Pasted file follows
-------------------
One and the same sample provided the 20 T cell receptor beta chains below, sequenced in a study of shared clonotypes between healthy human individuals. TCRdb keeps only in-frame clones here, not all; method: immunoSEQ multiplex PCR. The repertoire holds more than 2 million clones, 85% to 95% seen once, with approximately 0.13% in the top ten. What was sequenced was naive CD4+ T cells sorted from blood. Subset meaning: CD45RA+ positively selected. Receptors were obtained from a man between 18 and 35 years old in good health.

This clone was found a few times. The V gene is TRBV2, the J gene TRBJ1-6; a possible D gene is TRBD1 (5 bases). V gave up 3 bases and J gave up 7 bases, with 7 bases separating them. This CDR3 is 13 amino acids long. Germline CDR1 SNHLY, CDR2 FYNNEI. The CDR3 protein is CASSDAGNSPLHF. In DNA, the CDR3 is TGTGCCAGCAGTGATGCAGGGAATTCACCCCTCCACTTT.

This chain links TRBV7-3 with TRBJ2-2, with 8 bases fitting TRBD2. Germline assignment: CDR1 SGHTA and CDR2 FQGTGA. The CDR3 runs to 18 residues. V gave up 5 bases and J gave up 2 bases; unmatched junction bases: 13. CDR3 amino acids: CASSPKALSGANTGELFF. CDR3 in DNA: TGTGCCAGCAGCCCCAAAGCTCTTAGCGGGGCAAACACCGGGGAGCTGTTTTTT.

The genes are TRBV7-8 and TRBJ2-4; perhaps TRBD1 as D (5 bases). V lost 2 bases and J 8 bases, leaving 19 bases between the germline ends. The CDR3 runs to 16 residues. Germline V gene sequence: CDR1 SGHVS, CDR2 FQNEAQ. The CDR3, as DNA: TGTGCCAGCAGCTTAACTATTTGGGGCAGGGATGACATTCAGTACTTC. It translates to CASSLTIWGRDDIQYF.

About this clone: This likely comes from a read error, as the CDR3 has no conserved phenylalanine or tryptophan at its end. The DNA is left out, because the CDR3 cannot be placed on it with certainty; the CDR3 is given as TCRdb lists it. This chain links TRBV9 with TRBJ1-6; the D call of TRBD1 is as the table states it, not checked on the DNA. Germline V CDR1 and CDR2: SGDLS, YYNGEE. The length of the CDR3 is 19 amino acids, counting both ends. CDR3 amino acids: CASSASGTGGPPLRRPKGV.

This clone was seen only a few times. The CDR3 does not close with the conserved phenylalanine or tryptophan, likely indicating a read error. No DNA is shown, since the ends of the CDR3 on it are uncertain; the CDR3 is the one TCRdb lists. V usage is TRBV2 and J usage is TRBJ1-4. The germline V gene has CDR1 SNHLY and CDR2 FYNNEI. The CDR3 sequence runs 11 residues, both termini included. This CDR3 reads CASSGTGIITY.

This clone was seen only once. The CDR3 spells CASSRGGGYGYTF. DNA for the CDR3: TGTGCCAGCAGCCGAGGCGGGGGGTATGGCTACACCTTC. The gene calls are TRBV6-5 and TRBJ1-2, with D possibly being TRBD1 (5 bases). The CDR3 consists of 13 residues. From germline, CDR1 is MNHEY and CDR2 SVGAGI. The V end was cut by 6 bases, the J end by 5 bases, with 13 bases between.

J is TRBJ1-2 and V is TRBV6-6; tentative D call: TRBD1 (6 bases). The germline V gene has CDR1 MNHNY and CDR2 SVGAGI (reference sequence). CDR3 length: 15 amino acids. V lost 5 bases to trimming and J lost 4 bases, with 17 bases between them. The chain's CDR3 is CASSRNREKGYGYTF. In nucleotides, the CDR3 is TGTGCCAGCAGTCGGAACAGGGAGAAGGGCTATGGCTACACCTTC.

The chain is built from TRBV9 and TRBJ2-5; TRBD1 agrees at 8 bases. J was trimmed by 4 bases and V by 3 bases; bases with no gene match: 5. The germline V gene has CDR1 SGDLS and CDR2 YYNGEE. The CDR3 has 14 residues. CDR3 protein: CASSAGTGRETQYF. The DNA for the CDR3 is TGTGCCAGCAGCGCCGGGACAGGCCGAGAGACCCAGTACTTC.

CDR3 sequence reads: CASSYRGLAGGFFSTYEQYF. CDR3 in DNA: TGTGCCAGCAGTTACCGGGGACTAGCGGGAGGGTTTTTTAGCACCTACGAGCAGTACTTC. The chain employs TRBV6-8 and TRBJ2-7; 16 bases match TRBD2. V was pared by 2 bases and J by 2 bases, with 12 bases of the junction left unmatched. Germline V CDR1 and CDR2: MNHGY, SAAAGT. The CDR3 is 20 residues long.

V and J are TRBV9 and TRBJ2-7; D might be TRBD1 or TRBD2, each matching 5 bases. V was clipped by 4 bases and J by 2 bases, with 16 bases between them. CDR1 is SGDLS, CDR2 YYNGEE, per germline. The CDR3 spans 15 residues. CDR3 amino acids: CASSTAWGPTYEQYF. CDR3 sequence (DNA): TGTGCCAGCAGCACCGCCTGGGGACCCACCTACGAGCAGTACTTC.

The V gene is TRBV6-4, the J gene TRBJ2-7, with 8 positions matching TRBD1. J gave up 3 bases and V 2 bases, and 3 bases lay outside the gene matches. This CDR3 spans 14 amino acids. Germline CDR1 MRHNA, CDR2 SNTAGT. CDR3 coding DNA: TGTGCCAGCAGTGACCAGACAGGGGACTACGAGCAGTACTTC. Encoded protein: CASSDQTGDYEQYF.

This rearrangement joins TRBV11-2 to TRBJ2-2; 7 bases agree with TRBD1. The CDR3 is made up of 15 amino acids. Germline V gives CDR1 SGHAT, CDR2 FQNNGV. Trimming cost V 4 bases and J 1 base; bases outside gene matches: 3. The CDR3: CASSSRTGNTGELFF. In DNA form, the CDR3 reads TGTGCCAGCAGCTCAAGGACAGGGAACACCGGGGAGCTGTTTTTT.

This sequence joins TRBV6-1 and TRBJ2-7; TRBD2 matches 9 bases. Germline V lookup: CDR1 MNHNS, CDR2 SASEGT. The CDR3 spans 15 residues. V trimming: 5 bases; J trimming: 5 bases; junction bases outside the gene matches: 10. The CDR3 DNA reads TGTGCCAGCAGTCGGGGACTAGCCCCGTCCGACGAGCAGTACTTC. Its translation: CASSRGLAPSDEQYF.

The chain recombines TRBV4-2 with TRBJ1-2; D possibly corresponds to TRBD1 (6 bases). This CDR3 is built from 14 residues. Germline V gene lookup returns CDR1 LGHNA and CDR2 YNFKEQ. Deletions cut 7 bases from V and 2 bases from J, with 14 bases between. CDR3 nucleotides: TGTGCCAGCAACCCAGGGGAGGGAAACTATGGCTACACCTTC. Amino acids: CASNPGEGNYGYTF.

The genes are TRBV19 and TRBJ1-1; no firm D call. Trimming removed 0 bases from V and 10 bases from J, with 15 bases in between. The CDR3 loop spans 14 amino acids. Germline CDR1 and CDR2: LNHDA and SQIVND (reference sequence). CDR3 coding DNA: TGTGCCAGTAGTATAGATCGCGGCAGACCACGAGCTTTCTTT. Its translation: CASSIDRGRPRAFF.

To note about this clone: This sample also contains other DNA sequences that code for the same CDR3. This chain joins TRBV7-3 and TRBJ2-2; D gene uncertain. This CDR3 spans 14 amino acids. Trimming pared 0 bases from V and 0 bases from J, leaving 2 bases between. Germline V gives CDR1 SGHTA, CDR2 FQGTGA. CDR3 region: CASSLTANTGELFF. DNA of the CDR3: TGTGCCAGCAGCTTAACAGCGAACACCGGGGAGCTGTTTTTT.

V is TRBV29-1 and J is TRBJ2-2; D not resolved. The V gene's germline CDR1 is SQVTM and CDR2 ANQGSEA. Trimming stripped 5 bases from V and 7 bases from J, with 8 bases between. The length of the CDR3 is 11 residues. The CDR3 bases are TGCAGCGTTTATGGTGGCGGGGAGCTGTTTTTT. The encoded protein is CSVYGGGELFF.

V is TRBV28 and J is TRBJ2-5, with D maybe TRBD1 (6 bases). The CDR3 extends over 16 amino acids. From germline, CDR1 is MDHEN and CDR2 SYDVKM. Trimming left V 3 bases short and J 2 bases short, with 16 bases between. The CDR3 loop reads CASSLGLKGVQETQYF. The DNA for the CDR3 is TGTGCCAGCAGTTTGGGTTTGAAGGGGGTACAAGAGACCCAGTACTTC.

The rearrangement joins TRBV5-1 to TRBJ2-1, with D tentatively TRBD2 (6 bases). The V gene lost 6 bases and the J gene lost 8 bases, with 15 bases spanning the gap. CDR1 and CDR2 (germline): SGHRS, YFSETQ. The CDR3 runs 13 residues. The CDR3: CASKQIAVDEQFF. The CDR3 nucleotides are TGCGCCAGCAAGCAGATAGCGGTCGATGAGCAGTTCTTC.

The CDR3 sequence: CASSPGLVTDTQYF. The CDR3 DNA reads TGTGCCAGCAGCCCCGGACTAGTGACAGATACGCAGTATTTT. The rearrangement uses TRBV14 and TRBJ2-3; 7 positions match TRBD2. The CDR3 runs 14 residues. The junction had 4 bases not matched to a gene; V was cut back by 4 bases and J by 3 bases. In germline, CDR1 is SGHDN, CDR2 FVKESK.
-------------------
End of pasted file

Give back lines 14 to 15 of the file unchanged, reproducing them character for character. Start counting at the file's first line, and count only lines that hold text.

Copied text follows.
This sequence joins TRBV6-1 and TRBJ2-7; TRBD2 matches 9 bases. Germline V lookup: CDR1 MNHNS, CDR2 SASEGT. The CDR3 spans 15 residues. V trimming: 5 bases; J trimming: 5 bases; junction bases outside the gene matches: 10. The CDR3 DNA reads TGTGCCAGCAGTCGGGGACTAGCCCCGTCCGACGAGCAGTACTTC. Its translation: CASSRGLAPSDEQYF.

The chain recombines TRBV4-2 with TRBJ1-2; D possibly corresponds to TRBD1 (6 bases). This CDR3 is built from 14 residues. Germline V gene lookup returns CDR1 LGHNA and CDR2 YNFKEQ. Deletions cut 7 bases from V and 2 bases from J, with 14 bases between. CDR3 nucleotides: TGTGCCAGCAACCCAGGGGAGGGAAACTATGGCTACACCTTC. Amino acids: CASNPGEGNYGYTF.